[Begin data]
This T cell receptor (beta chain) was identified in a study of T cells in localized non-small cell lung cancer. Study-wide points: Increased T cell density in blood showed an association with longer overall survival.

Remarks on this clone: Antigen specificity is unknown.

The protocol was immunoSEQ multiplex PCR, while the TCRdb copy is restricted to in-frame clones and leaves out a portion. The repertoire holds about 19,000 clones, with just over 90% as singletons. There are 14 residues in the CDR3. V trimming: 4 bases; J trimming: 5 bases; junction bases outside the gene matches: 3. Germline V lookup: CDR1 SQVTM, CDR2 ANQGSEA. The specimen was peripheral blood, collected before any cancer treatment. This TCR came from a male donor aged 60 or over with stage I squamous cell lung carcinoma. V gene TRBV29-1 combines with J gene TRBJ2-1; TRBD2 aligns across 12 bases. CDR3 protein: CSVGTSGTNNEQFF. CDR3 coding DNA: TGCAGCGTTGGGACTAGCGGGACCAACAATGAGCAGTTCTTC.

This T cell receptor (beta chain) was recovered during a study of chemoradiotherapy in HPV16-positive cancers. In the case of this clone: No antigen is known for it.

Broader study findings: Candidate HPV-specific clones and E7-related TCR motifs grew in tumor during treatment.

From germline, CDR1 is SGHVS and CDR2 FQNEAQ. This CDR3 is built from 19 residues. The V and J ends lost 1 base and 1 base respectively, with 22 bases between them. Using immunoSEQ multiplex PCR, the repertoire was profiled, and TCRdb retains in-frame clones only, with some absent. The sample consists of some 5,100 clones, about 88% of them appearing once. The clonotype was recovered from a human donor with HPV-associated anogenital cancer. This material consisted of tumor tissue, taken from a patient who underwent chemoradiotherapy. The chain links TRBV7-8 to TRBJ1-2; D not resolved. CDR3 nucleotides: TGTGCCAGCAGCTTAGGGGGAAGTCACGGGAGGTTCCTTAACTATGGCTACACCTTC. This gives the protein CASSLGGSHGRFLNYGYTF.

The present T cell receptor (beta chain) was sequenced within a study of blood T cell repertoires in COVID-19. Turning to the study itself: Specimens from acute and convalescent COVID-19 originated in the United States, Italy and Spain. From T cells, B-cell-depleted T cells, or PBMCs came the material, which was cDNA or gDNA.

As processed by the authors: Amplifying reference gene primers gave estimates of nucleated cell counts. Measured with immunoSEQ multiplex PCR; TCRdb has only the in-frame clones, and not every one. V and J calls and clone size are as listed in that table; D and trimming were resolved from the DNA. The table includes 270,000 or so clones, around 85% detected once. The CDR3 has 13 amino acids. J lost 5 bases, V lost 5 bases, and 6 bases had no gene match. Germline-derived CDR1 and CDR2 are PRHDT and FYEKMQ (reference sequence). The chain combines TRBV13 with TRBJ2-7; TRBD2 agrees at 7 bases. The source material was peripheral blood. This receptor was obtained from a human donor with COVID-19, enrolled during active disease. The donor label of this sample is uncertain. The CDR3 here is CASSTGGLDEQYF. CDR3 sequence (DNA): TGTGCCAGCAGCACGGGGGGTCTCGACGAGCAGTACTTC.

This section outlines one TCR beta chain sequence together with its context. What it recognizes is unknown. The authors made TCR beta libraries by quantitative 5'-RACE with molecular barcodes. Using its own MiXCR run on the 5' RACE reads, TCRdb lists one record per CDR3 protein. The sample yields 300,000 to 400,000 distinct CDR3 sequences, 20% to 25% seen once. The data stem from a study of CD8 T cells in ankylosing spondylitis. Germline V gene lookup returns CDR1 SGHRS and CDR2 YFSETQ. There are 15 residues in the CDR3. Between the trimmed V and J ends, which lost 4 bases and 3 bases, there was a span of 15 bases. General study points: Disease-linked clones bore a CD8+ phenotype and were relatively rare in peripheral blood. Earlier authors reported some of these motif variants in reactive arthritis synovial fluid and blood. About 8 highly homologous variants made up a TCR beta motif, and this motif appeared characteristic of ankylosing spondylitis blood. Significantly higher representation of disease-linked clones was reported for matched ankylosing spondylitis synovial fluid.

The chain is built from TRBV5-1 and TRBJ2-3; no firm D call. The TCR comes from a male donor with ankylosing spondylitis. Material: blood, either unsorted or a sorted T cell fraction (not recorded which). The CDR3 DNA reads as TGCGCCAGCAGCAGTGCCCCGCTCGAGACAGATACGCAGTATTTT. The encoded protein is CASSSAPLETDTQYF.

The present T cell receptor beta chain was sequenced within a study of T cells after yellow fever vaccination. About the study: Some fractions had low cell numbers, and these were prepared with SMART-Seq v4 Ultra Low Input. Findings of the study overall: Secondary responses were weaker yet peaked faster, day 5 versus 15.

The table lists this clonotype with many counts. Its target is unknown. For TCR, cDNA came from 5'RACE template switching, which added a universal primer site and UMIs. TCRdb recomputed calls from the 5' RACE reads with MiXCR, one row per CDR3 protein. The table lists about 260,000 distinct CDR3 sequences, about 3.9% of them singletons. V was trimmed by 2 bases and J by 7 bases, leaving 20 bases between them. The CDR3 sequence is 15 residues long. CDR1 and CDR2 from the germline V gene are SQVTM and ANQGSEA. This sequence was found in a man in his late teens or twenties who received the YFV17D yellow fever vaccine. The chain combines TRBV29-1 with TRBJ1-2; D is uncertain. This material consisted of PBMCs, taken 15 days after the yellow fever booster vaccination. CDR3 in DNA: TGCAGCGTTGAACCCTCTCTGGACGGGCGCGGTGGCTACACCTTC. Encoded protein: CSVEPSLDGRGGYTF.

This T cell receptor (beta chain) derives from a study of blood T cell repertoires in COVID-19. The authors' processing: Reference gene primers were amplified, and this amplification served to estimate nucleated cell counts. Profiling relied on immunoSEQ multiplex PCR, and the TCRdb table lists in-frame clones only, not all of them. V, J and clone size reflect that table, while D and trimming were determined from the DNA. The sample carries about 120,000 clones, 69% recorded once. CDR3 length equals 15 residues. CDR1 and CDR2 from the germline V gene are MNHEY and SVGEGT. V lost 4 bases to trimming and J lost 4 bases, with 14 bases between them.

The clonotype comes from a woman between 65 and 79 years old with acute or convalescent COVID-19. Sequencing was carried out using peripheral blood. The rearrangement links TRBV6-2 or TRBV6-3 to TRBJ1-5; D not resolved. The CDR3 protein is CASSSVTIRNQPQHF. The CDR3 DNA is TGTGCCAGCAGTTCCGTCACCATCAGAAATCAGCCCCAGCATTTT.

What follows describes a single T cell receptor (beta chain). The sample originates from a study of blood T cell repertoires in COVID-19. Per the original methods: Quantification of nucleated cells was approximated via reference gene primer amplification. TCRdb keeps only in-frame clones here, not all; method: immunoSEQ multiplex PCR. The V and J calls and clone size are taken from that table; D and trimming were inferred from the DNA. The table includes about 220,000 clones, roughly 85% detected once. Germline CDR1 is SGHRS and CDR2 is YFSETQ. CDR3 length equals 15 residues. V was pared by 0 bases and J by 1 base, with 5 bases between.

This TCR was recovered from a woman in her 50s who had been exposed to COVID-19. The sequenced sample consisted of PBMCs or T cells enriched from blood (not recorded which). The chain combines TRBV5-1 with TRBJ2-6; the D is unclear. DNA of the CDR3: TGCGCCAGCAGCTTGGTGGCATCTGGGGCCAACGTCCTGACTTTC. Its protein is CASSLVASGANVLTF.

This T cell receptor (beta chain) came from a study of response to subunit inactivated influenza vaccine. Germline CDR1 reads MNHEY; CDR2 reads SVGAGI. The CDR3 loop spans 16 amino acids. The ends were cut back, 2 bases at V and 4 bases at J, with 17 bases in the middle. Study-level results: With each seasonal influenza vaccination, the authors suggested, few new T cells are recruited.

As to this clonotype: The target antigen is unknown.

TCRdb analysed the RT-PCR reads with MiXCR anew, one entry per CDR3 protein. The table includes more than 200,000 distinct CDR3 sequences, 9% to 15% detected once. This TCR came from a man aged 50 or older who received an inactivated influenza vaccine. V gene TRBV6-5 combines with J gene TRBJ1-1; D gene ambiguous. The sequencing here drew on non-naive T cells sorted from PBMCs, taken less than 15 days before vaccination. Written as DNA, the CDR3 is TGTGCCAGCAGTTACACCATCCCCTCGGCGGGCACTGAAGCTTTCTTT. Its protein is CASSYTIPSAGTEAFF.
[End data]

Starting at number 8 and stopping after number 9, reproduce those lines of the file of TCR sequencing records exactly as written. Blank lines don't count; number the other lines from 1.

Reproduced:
As processed by the authors: Amplifying reference gene primers gave estimates of nucleated cell counts. Measured with immunoSEQ multiplex PCR; TCRdb has only the in-frame clones, and not every one. V and J calls and clone size are as listed in that table; D and trimming were resolved from the DNA. The table includes 270,000 or so clones, around 85% detected once. The CDR3 has 13 amino acids. J lost 5 bases, V lost 5 bases, and 6 bases had no gene match. Germline-derived CDR1 and CDR2 are PRHDT and FYEKMQ (reference sequence). The chain combines TRBV13 with TRBJ2-7; TRBD2 agrees at 7 bases. The source material was peripheral blood. This receptor was obtained from a human donor with COVID-19, enrolled during active disease. The donor label of this sample is uncertain. The CDR3 here is CASSTGGLDEQYF. CDR3 sequence (DNA): TGTGCCAGCAGCACGGGGGGTCTCGACGAGCAGTACTTC.

This section outlines one TCR beta chain sequence together with its context. What it recognizes is unknown. The authors made TCR beta libraries by quantitative 5'-RACE with molecular barcodes. Using its own MiXCR run on the 5' RACE reads, TCRdb lists one record per CDR3 protein. The sample yields 300,000 to 400,000 distinct CDR3 sequences, 20% to 25% seen once. The data stem from a study of CD8 T cells in ankylosing spondylitis. Germline V gene lookup returns CDR1 SGHRS and CDR2 YFSETQ. There are 15 residues in the CDR3. Between the trimmed V and J ends, which lost 4 bases and 3 bases, there was a span of 15 bases. General study points: Disease-linked clones bore a CD8+ phenotype and were relatively rare in peripheral blood. Earlier authors reported some of these motif variants in reactive arthritis synovial fluid and blood. About 8 highly homologous variants made up a TCR beta motif, and this motif appeared characteristic of ankylosing spondylitis blood. Significantly higher representation of disease-linked clones was reported for matched ankylosing spondylitis synovial fluid.